5 Components to Design Thinking by Stanford d. School

While at Stanford, our CEO of Tembo Education (that’s me!), went through Design Thinking at Stanford’s d. School hosted by HP.

Design thinking is an innovative method of creating solutions. Solution-focused thinking, starting with a goal (a better future situation) instead of solving a specific problem.

By considering both present and future conditions and parameters of the problem, alternative solutions may be explored simultaneously. This approach differs from the analytical scientific method, which begins by thoroughly defining all parameters of a problem to create a solution.

Design thinking identifies and investigates with known and ambiguous aspects of the current situation to discover hidden parameters and open alternative paths that may lead to the goal. Because design thinking is iterative, intermediate “solutions” are also potential starting points of alternative paths, including redefining of the initial problem.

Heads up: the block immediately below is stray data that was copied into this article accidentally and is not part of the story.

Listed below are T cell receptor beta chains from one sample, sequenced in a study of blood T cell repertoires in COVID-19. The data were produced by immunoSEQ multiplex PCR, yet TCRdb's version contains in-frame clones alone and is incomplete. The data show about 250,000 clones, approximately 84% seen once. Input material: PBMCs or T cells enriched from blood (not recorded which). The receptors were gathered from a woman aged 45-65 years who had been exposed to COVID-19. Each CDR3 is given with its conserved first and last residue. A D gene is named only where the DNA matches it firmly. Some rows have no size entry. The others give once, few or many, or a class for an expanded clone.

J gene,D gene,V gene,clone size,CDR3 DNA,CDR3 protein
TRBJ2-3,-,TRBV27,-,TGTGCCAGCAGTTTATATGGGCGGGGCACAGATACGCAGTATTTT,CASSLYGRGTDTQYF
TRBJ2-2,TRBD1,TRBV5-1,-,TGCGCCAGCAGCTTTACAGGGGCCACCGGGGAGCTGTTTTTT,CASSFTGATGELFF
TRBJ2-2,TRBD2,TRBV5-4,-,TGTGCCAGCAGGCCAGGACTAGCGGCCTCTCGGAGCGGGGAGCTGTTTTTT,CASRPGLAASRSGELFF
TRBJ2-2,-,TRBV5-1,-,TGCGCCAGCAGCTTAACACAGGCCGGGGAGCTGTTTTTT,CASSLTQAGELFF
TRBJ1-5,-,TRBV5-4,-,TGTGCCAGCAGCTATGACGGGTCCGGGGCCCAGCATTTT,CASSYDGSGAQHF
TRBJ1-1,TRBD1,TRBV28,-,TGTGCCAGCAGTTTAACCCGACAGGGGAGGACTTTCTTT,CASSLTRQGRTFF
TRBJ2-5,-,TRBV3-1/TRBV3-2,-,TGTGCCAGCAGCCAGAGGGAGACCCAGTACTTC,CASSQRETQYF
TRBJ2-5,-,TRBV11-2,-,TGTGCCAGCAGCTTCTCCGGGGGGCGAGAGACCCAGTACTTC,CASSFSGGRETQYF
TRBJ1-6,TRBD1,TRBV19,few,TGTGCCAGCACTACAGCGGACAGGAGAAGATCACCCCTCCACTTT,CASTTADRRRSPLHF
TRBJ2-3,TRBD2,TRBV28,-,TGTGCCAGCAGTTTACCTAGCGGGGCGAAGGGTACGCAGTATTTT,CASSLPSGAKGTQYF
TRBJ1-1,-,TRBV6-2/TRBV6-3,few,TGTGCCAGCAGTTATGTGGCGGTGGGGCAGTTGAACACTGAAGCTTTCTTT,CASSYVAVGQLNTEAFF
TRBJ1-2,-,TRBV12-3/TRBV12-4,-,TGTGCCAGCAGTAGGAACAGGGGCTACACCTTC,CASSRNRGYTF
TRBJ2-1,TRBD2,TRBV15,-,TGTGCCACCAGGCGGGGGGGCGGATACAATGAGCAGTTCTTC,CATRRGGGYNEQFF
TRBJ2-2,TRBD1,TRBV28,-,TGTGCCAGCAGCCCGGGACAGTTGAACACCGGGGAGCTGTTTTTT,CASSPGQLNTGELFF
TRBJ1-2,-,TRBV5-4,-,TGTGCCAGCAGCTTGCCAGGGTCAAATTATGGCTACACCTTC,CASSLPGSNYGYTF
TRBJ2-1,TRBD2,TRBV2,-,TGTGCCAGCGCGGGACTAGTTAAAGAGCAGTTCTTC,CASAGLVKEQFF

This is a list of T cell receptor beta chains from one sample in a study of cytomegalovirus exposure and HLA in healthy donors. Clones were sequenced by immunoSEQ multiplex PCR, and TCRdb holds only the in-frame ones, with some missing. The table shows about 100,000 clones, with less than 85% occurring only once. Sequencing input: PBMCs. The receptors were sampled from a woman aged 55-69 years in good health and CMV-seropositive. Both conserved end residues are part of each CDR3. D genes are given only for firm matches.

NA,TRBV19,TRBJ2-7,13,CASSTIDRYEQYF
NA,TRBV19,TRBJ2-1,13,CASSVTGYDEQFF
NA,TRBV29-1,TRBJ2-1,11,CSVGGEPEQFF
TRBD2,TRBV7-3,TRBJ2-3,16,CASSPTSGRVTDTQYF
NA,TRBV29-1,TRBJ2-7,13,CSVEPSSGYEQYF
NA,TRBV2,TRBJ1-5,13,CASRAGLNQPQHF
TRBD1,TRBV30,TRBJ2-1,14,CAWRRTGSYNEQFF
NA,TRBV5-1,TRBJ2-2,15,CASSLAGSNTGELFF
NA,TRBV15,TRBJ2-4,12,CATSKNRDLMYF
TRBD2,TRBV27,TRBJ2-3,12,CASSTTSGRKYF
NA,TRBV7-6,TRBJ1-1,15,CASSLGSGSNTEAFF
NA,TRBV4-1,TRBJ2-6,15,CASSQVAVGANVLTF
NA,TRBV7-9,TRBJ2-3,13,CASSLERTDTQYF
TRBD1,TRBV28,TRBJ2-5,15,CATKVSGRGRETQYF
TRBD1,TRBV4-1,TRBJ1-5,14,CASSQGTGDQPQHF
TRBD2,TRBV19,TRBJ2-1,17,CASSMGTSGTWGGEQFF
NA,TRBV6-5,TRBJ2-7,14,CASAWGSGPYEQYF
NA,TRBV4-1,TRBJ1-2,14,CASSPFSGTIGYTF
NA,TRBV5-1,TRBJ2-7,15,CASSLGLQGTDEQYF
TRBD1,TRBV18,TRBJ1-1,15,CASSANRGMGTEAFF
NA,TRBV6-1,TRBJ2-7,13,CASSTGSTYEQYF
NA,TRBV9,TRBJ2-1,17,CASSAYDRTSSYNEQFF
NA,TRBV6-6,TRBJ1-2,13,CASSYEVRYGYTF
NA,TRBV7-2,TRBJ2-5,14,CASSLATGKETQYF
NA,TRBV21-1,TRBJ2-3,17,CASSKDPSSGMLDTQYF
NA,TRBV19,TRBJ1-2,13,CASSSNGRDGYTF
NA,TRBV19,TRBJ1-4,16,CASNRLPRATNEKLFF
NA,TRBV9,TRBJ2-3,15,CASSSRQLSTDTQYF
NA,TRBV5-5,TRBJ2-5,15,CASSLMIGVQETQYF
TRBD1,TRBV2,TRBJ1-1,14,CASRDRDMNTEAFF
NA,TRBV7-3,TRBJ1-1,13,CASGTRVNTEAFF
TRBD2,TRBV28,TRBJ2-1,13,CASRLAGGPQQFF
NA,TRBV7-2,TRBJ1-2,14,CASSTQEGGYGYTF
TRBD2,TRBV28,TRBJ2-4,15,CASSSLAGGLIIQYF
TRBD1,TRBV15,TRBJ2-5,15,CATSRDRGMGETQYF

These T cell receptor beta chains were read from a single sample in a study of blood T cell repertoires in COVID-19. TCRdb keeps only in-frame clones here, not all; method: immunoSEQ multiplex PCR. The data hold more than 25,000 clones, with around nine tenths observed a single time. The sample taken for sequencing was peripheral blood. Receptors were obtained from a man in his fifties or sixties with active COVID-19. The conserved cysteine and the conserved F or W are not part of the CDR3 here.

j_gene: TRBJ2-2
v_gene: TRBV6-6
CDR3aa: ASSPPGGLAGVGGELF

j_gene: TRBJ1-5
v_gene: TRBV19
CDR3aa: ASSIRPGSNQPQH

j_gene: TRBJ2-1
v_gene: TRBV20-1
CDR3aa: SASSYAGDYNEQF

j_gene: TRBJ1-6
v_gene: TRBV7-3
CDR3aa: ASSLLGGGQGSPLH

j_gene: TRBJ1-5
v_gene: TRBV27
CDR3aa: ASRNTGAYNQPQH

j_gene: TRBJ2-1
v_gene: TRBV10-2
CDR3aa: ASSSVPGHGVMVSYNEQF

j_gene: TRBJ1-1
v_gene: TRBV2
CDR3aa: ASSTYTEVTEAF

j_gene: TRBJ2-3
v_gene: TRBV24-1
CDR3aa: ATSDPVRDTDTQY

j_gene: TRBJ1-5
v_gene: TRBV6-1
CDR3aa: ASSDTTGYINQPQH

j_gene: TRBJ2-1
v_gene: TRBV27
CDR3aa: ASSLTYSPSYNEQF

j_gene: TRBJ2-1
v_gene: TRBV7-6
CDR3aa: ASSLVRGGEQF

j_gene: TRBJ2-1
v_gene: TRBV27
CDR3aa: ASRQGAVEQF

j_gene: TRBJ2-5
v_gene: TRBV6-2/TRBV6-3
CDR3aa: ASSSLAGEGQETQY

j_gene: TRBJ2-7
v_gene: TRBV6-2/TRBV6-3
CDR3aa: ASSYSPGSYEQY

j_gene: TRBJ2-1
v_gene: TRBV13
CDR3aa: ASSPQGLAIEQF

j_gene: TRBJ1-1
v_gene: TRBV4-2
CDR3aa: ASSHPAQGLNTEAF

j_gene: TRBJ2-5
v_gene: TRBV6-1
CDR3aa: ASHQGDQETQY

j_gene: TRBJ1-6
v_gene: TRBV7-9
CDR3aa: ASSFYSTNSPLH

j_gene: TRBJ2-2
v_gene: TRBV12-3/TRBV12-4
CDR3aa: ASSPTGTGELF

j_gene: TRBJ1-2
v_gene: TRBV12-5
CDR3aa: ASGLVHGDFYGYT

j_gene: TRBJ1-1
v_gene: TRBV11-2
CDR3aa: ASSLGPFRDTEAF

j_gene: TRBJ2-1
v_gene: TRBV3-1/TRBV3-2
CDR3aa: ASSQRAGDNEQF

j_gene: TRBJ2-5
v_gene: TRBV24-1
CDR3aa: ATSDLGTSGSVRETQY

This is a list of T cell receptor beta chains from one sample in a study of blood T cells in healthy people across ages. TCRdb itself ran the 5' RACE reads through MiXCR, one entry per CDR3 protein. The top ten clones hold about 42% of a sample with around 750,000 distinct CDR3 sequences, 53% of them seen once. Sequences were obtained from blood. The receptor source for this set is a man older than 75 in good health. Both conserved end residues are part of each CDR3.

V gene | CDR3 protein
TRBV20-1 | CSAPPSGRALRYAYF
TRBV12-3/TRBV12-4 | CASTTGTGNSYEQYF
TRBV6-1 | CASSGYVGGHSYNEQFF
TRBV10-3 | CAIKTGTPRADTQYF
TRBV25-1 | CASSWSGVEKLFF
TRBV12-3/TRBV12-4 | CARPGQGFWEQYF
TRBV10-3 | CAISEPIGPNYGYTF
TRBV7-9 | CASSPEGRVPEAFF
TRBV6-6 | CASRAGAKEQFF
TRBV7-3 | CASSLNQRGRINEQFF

1. Empathy: Individuals on the team (ideally 4–6 members) must have empathy for each other to achieve optimal results. Then, develop empathy for the population you’re aiming to serve.

2. Define: Define a user story. If you capture the story, you’ll have a great design!

a) User (user description)

b) “needs a way…” (need)

c) “because…” (insight)

3. Ideate: Reframe the problem using the story created above. Let your imagination go wild! Brainstorming session with team each providing solutions. The crazier the idea, the better. Rules are to only use the words “yes” or “and.” Cannot use the words, “no” nor “but.” This stimulates new ideas, rather than suppressing them. Vote on your favorite.

4. Prototyping: Build a Minimum Viable Product (MVP). Make the idea tangible (experience, product, etc.)

5. Test: Test your MVP with as many users as possible. Gather feedback to improve it. Iterate.

BONUS — Debrief: Gather the team for discussion. Only use “I like, I wonder, or I wish.”